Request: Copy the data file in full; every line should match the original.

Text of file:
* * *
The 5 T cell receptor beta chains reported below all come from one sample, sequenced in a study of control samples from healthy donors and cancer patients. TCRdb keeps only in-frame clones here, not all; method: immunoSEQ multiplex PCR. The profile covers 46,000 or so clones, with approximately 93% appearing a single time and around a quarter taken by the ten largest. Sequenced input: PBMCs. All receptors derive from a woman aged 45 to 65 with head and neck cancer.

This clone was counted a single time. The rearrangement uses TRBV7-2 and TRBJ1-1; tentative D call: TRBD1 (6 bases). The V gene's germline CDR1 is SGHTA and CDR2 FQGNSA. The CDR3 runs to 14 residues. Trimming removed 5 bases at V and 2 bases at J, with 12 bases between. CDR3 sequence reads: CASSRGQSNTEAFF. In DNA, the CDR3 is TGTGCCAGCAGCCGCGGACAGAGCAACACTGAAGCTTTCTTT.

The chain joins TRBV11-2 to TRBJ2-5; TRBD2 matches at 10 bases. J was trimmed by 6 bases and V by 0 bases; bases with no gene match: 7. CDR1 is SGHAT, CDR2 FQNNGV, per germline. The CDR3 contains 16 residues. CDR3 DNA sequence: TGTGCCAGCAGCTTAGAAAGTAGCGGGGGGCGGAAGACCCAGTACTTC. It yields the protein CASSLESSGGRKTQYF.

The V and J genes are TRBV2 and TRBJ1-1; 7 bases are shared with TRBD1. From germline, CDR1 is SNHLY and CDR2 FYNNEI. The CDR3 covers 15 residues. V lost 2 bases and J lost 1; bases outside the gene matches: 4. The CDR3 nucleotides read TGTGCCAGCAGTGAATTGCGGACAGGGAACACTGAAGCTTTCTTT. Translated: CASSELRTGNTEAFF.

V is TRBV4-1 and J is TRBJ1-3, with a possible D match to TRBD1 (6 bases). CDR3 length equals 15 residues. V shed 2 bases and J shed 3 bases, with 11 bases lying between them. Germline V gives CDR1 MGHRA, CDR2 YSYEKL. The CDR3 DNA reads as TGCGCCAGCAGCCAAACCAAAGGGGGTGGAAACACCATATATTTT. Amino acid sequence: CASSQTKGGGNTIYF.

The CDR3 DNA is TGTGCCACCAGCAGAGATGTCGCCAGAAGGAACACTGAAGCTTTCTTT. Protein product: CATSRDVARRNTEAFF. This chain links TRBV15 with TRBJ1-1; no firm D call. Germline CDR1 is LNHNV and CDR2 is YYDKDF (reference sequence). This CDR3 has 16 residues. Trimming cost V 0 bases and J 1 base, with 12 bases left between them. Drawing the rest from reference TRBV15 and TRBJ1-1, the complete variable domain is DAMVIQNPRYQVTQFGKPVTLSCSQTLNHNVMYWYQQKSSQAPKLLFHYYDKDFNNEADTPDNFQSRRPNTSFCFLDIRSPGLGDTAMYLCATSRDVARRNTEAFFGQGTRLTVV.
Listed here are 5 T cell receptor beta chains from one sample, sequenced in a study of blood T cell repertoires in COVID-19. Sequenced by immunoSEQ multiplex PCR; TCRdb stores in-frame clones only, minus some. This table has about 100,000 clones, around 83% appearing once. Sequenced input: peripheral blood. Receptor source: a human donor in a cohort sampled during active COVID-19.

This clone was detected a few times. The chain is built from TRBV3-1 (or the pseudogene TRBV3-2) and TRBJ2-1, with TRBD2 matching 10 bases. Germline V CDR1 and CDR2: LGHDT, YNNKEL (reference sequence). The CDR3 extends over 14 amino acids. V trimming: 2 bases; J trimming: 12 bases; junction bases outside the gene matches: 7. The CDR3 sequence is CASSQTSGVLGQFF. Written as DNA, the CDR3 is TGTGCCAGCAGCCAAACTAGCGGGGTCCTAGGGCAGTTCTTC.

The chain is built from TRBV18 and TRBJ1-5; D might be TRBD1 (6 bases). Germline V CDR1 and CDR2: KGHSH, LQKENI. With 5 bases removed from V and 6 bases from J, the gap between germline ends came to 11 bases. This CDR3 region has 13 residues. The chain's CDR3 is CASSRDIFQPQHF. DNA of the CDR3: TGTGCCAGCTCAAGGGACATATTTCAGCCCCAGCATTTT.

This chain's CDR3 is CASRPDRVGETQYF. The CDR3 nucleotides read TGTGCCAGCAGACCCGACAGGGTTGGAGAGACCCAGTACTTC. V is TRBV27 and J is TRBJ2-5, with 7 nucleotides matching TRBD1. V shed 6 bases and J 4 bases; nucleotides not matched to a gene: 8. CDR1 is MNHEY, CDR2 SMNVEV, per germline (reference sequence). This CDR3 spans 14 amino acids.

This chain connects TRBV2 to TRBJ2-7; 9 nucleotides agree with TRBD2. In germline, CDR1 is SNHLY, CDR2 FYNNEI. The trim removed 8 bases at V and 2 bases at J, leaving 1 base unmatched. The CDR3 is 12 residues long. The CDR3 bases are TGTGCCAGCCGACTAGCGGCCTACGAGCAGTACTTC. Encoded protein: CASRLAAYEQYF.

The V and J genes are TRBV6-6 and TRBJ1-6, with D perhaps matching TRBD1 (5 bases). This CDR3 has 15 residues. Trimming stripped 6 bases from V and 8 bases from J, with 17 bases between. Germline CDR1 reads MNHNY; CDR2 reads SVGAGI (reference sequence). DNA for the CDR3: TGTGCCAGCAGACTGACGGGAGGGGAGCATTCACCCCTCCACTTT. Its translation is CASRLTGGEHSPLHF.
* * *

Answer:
The 5 T cell receptor beta chains reported below all come from one sample, sequenced in a study of control samples from healthy donors and cancer patients. TCRdb keeps only in-frame clones here, not all; method: immunoSEQ multiplex PCR. The profile covers 46,000 or so clones, with approximately 93% appearing a single time and around a quarter taken by the ten largest. Sequenced input: PBMCs. All receptors derive from a woman aged 45 to 65 with head and neck cancer.

This clone was counted a single time. The rearrangement uses TRBV7-2 and TRBJ1-1; tentative D call: TRBD1 (6 bases). The V gene's germline CDR1 is SGHTA and CDR2 FQGNSA. The CDR3 runs to 14 residues. Trimming removed 5 bases at V and 2 bases at J, with 12 bases between. CDR3 sequence reads: CASSRGQSNTEAFF. In DNA, the CDR3 is TGTGCCAGCAGCCGCGGACAGAGCAACACTGAAGCTTTCTTT.

The chain joins TRBV11-2 to TRBJ2-5; TRBD2 matches at 10 bases. J was trimmed by 6 bases and V by 0 bases; bases with no gene match: 7. CDR1 is SGHAT, CDR2 FQNNGV, per germline. The CDR3 contains 16 residues. CDR3 DNA sequence: TGTGCCAGCAGCTTAGAAAGTAGCGGGGGGCGGAAGACCCAGTACTTC. It yields the protein CASSLESSGGRKTQYF.

The V and J genes are TRBV2 and TRBJ1-1; 7 bases are shared with TRBD1. From germline, CDR1 is SNHLY and CDR2 FYNNEI. The CDR3 covers 15 residues. V lost 2 bases and J lost 1; bases outside the gene matches: 4. The CDR3 nucleotides read TGTGCCAGCAGTGAATTGCGGACAGGGAACACTGAAGCTTTCTTT. Translated: CASSELRTGNTEAFF.

V is TRBV4-1 and J is TRBJ1-3, with a possible D match to TRBD1 (6 bases). CDR3 length equals 15 residues. V shed 2 bases and J shed 3 bases, with 11 bases lying between them. Germline V gives CDR1 MGHRA, CDR2 YSYEKL. The CDR3 DNA reads as TGCGCCAGCAGCCAAACCAAAGGGGGTGGAAACACCATATATTTT. Amino acid sequence: CASSQTKGGGNTIYF.

The CDR3 DNA is TGTGCCACCAGCAGAGATGTCGCCAGAAGGAACACTGAAGCTTTCTTT. Protein product: CATSRDVARRNTEAFF. This chain links TRBV15 with TRBJ1-1; no firm D call. Germline CDR1 is LNHNV and CDR2 is YYDKDF (reference sequence). This CDR3 has 16 residues. Trimming cost V 0 bases and J 1 base, with 12 bases left between them. Drawing the rest from reference TRBV15 and TRBJ1-1, the complete variable domain is DAMVIQNPRYQVTQFGKPVTLSCSQTLNHNVMYWYQQKSSQAPKLLFHYYDKDFNNEADTPDNFQSRRPNTSFCFLDIRSPGLGDTAMYLCATSRDVARRNTEAFFGQGTRLTVV.
Listed here are 5 T cell receptor beta chains from one sample, sequenced in a study of blood T cell repertoires in COVID-19. Sequenced by immunoSEQ multiplex PCR; TCRdb stores in-frame clones only, minus some. This table has about 100,000 clones, around 83% appearing once. Sequenced input: peripheral blood. Receptor source: a human donor in a cohort sampled during active COVID-19.

This clone was detected a few times. The chain is built from TRBV3-1 (or the pseudogene TRBV3-2) and TRBJ2-1, with TRBD2 matching 10 bases. Germline V CDR1 and CDR2: LGHDT, YNNKEL (reference sequence). The CDR3 extends over 14 amino acids. V trimming: 2 bases; J trimming: 12 bases; junction bases outside the gene matches: 7. The CDR3 sequence is CASSQTSGVLGQFF. Written as DNA, the CDR3 is TGTGCCAGCAGCCAAACTAGCGGGGTCCTAGGGCAGTTCTTC.

The chain is built from TRBV18 and TRBJ1-5; D might be TRBD1 (6 bases). Germline V CDR1 and CDR2: KGHSH, LQKENI. With 5 bases removed from V and 6 bases from J, the gap between germline ends came to 11 bases. This CDR3 region has 13 residues. The chain's CDR3 is CASSRDIFQPQHF. DNA of the CDR3: TGTGCCAGCTCAAGGGACATATTTCAGCCCCAGCATTTT.

This chain's CDR3 is CASRPDRVGETQYF. The CDR3 nucleotides read TGTGCCAGCAGACCCGACAGGGTTGGAGAGACCCAGTACTTC. V is TRBV27 and J is TRBJ2-5, with 7 nucleotides matching TRBD1. V shed 6 bases and J 4 bases; nucleotides not matched to a gene: 8. CDR1 is MNHEY, CDR2 SMNVEV, per germline (reference sequence). This CDR3 spans 14 amino acids.

This chain connects TRBV2 to TRBJ2-7; 9 nucleotides agree with TRBD2. In germline, CDR1 is SNHLY, CDR2 FYNNEI. The trim removed 8 bases at V and 2 bases at J, leaving 1 base unmatched. The CDR3 is 12 residues long. The CDR3 bases are TGTGCCAGCCGACTAGCGGCCTACGAGCAGTACTTC. Encoded protein: CASRLAAYEQYF.

The V and J genes are TRBV6-6 and TRBJ1-6, with D perhaps matching TRBD1 (5 bases). This CDR3 has 15 residues. Trimming stripped 6 bases from V and 8 bases from J, with 17 bases between. Germline CDR1 reads MNHNY; CDR2 reads SVGAGI (reference sequence). DNA for the CDR3: TGTGCCAGCAGACTGACGGGAGGGGAGCATTCACCCCTCCACTTT. Its translation is CASRLTGGEHSPLHF.